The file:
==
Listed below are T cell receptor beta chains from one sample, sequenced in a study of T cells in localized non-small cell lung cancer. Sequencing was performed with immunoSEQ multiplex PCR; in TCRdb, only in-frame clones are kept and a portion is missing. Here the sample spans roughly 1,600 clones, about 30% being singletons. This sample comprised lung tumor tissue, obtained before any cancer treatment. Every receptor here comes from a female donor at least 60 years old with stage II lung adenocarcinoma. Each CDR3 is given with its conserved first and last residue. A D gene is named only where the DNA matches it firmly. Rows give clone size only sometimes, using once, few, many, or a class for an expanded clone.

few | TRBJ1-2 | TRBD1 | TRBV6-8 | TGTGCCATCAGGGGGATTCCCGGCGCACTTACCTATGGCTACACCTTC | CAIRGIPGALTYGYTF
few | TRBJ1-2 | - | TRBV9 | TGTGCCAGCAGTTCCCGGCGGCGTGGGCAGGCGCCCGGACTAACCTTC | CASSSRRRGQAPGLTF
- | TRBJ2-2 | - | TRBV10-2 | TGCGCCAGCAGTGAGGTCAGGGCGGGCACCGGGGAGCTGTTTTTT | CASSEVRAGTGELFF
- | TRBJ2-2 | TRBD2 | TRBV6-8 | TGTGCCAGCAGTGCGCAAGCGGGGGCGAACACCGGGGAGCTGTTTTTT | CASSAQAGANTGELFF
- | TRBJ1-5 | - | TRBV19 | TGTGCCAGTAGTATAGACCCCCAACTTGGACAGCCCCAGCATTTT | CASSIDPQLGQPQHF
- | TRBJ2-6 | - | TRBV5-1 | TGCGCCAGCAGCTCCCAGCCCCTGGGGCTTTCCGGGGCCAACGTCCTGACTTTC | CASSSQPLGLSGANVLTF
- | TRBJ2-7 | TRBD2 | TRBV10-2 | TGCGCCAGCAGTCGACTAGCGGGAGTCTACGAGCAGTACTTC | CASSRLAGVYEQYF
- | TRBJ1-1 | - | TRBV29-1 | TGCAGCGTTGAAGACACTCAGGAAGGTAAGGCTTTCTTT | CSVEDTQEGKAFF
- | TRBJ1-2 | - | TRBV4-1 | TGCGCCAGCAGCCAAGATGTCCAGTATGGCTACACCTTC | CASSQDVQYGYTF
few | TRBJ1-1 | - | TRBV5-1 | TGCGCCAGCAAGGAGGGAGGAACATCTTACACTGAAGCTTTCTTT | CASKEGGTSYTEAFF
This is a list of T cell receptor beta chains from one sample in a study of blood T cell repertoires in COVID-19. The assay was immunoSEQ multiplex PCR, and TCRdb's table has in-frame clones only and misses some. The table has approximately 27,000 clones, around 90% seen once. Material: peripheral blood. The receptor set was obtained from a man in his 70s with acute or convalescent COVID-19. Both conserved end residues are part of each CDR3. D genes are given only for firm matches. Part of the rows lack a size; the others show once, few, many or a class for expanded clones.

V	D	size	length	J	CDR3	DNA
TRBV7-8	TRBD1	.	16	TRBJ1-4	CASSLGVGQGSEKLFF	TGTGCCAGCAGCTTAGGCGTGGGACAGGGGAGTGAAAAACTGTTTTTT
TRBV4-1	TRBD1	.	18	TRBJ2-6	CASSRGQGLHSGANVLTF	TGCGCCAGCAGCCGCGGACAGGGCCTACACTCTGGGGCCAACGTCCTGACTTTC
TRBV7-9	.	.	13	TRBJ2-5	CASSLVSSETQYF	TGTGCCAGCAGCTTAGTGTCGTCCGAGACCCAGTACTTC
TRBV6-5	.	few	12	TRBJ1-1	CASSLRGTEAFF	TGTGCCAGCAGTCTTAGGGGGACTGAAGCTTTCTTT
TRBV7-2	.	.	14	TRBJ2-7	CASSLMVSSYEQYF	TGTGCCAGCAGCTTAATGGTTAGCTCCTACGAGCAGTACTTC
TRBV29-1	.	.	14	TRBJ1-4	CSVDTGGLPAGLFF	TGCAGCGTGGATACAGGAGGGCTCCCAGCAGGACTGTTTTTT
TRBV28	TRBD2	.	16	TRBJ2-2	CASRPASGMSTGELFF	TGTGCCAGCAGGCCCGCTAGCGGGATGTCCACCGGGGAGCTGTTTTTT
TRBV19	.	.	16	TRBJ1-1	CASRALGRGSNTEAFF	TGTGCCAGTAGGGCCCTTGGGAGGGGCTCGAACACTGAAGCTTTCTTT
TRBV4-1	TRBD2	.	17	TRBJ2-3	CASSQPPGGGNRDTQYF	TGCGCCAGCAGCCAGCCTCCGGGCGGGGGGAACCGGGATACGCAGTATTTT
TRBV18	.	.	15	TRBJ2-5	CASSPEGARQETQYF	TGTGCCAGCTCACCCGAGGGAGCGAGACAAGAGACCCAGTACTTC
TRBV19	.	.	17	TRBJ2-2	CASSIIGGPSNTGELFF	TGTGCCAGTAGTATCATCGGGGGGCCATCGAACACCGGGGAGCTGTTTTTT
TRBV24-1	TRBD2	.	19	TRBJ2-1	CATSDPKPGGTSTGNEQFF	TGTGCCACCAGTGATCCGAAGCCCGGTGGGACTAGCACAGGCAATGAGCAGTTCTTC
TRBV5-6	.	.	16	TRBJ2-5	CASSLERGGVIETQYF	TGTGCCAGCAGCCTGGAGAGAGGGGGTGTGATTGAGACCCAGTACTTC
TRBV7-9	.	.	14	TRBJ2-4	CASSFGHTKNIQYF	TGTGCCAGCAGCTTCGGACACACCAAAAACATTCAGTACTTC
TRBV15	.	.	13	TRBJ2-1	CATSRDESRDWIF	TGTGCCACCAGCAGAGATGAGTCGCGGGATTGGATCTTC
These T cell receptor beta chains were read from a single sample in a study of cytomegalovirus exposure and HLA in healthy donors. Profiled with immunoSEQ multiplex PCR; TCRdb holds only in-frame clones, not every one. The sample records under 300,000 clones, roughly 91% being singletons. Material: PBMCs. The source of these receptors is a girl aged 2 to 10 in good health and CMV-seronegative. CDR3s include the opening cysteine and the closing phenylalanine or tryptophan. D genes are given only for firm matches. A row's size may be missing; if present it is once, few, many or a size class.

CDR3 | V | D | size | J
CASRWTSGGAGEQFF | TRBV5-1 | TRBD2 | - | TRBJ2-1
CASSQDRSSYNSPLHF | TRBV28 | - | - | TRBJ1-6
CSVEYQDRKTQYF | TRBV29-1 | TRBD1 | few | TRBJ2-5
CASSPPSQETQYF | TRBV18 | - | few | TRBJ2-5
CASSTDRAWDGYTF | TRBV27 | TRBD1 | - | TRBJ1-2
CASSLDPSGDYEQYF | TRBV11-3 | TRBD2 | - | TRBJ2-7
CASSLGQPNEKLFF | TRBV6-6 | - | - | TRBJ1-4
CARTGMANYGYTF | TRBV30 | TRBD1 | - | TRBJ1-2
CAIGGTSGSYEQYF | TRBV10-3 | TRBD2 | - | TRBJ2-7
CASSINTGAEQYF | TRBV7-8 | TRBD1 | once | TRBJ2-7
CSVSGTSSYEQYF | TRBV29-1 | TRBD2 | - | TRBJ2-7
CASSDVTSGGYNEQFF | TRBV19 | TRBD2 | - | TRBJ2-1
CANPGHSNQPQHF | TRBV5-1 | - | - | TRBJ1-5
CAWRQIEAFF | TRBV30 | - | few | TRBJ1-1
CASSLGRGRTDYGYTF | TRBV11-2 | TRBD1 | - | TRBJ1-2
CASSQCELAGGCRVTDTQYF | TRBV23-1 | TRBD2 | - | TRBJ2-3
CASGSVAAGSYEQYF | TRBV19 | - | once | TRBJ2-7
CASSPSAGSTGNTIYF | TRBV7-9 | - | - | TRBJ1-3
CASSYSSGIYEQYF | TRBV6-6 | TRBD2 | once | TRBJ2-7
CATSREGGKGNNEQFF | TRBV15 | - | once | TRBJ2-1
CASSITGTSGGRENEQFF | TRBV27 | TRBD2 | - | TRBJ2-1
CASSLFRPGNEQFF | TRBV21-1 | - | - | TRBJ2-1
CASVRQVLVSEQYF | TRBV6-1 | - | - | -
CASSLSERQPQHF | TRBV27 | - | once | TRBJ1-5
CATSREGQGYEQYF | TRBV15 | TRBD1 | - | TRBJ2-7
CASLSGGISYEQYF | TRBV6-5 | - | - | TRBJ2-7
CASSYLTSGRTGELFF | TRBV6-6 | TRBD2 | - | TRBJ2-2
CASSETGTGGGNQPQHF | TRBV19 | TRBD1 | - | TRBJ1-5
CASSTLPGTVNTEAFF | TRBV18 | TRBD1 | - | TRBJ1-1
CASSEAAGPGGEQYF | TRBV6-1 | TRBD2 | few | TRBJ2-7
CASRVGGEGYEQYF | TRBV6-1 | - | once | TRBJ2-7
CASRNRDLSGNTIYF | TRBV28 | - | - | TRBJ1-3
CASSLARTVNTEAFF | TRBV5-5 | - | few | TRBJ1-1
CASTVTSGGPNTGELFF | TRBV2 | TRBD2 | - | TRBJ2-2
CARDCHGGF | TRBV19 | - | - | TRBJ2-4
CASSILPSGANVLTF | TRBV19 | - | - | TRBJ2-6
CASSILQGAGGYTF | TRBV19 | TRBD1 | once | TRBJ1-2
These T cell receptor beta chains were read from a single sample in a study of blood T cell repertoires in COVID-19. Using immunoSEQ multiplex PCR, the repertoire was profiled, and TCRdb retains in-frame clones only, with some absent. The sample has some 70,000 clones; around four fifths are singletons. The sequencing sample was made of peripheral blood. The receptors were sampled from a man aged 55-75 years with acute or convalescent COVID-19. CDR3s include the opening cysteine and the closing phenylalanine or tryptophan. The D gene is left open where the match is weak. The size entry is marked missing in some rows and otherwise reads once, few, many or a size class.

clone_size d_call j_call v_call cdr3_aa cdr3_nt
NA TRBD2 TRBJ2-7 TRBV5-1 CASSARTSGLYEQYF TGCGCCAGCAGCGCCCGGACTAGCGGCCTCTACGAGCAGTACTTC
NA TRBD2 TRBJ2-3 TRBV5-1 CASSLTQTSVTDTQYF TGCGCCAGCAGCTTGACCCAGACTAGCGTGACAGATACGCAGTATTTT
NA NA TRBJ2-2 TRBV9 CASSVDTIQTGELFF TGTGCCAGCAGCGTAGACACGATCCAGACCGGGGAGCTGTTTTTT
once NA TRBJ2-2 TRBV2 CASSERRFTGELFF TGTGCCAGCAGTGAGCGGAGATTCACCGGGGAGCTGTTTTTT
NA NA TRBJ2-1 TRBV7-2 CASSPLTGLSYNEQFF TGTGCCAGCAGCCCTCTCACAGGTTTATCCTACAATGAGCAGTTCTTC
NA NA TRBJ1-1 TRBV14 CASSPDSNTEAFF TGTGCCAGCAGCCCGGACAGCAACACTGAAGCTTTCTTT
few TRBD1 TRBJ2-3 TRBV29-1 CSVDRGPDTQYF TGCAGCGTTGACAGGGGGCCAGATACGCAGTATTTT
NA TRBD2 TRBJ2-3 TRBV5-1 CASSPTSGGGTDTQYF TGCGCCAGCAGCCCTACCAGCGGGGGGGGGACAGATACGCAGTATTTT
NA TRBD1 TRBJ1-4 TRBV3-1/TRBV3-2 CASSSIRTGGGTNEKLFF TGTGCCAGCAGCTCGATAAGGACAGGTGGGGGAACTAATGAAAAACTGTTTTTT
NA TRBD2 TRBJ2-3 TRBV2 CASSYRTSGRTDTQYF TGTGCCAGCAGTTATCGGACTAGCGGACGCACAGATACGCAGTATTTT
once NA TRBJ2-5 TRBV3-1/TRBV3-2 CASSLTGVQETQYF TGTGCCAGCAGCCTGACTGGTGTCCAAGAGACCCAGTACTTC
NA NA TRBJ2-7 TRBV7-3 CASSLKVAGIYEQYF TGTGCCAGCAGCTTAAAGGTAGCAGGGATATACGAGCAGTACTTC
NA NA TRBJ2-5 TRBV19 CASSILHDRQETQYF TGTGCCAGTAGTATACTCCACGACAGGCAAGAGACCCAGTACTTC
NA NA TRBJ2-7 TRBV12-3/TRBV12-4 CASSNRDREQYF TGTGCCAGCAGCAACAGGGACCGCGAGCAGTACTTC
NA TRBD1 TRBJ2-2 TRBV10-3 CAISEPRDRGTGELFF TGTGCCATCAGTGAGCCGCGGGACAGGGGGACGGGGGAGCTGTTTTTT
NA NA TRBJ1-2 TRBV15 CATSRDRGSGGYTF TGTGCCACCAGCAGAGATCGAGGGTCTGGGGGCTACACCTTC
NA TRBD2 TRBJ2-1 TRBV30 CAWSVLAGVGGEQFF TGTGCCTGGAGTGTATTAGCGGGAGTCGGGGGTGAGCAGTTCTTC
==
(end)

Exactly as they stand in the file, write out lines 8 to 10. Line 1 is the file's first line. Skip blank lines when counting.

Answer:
- | TRBJ2-7 | TRBD2 | TRBV10-2 | TGCGCCAGCAGTCGACTAGCGGGAGTCTACGAGCAGTACTTC | CASSRLAGVYEQYF
- | TRBJ1-1 | - | TRBV29-1 | TGCAGCGTTGAAGACACTCAGGAAGGTAAGGCTTTCTTT | CSVEDTQEGKAFF
- | TRBJ1-2 | - | TRBV4-1 | TGCGCCAGCAGCCAAGATGTCCAGTATGGCTACACCTTC | CASSQDVQYGYTF